Photo submitted by Pinty Nidersson

Pinty Nidersson takes a selfie with one of her many sheep. She loves taking photos with her sheep when she goes out to care for them.

Nidersson learns responsibilities from her own backyard

The stall door creaks open on a bright morning at the Nidersson Farm. As she steps out into nature, the grass crunhes under boots while her beloved sheep run to greet her. After taking in the scene of large pastures and the scent of fresh hay, she begins her daily chores to start her day.

Junior Pinty Nidersson doesn’t just have a few animals in her backyard, she has a whole farm. This was and is a unique way for her to learn real world responsibilities, on a small world scale.  

“It gives me an opportunity to learn how to be responsible and how to use my time wisely when it comes to taking care of animals,” Pinty explained. 

From the city to the country

Pinty has always been a determined hard worker. After her and her dad decided to care for sheep, she had to step up her game. Over the years, Pinty has mastered many skills other people do not ever have the opportunity to attempt. 

Going from the big city to the farm was not easy for Pinty. At such a young age, with everything so distant she missed the closeness of a development in her previous St. Paul setting.  

The biggest change was the isolation Pinty thought. It took a longer time for her to get used to the fresh setting, but her animals helped her through the transition. When she got her sheep, the company helped her “because I knew that I could just go out and hang out with them and I wouldn’t feel alone.”

When Pinty and Brad Nidderson, her father and owner of Nidersson Farm, decided to get into sheep farming they took a lot of time to make sure they chose the right type of animal. They wanted a fun way to improve their land. The sheep keep all the weeds down by grazing and they rejuvenate the soil which is ecologically beneficial.

“We settled on Shetland breed, they’re easy to raise and very harty and multiple colors are interesting. I found a breeder that I just kind of looked online for research and found this breeder all the way in Michigan that was the closest I could find sheep at the time to Shetlands,” Brad explained. “So we ended up driving to Michigan to get our first flock of sheep.”

Learning responsibilities right at home 

Living on a farm, Pinty has different opportunities than some people her age. One of her favorite things is the quick access to all of her animals.

Pinty’s favorite thing about living on a farm is that she can wake up and can just go straight out into her backyard. There is a bunch of sheep at easy access for her to feed and care for, and appreciate. 

Pinty was very young when she and her father took on these big responsibilities. She grew from this opportunity and takes the time to learn new things and truly listen to her animals. They’re sort of like kindergarteners, Pinty thought.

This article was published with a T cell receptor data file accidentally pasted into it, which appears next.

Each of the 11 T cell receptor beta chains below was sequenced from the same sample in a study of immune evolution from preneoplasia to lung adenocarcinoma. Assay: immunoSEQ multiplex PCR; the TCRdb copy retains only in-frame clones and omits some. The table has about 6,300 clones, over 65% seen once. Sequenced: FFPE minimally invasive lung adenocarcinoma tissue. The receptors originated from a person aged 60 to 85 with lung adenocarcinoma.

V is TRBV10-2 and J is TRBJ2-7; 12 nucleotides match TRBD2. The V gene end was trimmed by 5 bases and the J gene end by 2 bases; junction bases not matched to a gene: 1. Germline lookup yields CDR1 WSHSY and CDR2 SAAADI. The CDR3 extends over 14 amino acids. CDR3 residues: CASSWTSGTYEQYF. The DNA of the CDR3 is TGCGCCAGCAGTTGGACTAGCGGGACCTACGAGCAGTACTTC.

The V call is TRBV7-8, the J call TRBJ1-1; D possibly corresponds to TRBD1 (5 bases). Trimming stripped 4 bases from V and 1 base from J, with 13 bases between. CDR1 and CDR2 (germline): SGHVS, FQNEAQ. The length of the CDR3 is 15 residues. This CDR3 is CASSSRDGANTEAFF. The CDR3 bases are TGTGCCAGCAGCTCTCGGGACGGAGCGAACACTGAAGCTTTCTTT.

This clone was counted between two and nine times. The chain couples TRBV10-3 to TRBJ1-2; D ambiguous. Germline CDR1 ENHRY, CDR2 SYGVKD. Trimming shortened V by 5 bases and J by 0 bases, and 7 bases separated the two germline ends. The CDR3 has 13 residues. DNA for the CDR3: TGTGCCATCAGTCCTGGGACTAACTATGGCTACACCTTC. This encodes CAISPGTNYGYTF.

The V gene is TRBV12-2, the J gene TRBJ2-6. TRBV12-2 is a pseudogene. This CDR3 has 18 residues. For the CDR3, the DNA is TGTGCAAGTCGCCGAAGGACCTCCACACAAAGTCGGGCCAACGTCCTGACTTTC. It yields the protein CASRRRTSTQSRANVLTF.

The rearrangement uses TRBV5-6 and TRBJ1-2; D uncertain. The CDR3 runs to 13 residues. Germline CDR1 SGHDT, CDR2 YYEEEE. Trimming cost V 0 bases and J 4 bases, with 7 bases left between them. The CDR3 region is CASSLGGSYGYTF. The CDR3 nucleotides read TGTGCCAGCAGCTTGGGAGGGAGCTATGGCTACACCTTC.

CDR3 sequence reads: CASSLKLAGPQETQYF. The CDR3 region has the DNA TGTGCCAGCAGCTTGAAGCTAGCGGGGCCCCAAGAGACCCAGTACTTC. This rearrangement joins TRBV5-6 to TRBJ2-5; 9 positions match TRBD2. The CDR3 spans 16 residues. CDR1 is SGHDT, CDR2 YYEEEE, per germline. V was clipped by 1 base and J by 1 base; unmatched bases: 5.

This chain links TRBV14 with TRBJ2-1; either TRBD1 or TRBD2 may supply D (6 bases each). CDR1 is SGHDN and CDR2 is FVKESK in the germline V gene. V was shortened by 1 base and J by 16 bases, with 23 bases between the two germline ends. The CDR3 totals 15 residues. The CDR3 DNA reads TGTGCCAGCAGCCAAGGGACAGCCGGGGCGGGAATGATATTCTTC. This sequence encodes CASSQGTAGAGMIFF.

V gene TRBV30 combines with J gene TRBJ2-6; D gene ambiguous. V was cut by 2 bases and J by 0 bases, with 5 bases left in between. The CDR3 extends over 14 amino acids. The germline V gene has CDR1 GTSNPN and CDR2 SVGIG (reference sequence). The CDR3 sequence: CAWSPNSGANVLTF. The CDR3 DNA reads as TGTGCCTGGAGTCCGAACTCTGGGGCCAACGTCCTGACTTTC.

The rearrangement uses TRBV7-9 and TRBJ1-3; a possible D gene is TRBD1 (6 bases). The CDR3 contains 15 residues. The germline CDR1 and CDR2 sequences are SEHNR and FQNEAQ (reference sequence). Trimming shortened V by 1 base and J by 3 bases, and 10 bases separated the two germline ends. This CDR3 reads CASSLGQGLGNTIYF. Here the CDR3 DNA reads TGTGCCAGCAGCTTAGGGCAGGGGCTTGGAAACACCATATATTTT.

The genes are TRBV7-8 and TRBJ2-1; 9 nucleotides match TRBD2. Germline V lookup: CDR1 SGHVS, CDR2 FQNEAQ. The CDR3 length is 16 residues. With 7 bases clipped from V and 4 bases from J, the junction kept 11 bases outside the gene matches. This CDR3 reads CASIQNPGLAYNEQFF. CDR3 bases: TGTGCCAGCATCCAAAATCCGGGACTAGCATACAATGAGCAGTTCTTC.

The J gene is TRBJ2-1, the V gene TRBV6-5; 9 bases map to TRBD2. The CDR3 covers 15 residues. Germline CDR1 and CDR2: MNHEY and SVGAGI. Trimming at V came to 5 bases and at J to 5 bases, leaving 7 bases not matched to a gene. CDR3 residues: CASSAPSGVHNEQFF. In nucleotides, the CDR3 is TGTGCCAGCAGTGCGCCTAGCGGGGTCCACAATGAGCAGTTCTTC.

“I’ve learned that you need to be patient with these living creatures,” Pinty said. “You have got to really take it slow because you know their animals are not human. They have a characteristic to them that they want to be loved and they need to be taken care of.”

I’ve learned that you need to be patient with these living creatures”

— Pinty Nidersson

Pinty is constantly a positive person. She has helped some of her close friends become more open to the optimism she expressed every day. Pinty met one of her best friends, 2019 graduate Josephine Ramirez through their shared passion of Mountain Biking. 

“I have learned many things from spending time with Pinty, one of the most important being the value of having a positive and energetic approach to life. This compelling attitude has helped me to become more expressive and optimistic, something I will always be grateful for,” Ramirez explained. “I first met Pinty at the Friday captains practice for mountain biking. One of the things I noticed when we first met is Pinty’s enthusiastic energy. She is always happy, and has a good attitude toward everything she encounters.”

Pinty’s life outside of the farm

Pinty doesn’t just care for her animal’s well being, she loves them too. She takes the time to get to know their individual personalities.

One of the things Ramirez has experienced on Pinty’s farm is to really see the amount of work that it takes to run the farm and care for the animals. “She spends time bonding with her animals; and has names for all of her sheep. My favorite animal on Pinty’s farm is Thor, a feisty llama who protects the sheep from predators,” Ramirez said. 

Pinty is not just a hard worker at home, but a hard worker in the classroom. She enjoys academic challenges and goes above and beyond to make real connections with her teachers. 

English teacher Lisa Donovan really likes positive students. She thinks she interacts really well with student’s with Pinty’s attitude. “She’s not hard to like. She’s not a student who you have to like to pull out of her shell and she’s easy to talk to,” Donovan said. “I think I respect a lot of what she does. She’s very balanced in her life.” 

“What inspires me to work hard, is the satisfaction that at the end of the day I know my sheep, and all my other animals like my chickens, my dog, and my llama that they all feel at home. They all feel that they can close their eyes without worrying about too much,” Pinty explains. “Because you know as a farmer, you need to be strict but also caring for your animals. So, with that comes responsibility. And, my dad inspires me. He gives me pointers on how to take care of these creatures. We both do it together.”

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Nidersson learns responsibilities from her own backyard